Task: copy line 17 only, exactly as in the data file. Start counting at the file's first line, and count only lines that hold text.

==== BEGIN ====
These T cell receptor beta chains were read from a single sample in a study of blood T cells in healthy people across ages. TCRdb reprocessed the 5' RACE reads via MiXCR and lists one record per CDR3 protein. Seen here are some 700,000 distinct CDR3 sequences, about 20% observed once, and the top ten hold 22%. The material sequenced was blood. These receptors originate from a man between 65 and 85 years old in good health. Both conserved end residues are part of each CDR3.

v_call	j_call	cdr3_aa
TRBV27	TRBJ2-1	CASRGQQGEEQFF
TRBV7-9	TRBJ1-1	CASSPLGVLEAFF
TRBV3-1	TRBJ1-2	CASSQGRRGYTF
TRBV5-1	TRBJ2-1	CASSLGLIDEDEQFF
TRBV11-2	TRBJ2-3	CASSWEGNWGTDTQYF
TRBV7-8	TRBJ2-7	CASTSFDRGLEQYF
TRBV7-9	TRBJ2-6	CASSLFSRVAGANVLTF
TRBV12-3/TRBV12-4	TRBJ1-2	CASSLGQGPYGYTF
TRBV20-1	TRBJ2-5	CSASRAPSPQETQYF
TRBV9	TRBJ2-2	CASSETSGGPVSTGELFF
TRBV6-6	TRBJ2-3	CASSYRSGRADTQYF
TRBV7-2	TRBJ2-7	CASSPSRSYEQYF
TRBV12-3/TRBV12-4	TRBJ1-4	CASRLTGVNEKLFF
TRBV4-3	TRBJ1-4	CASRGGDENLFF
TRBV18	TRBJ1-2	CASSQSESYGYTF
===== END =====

TRBV18	TRBJ1-2	CASSQSESYGYTF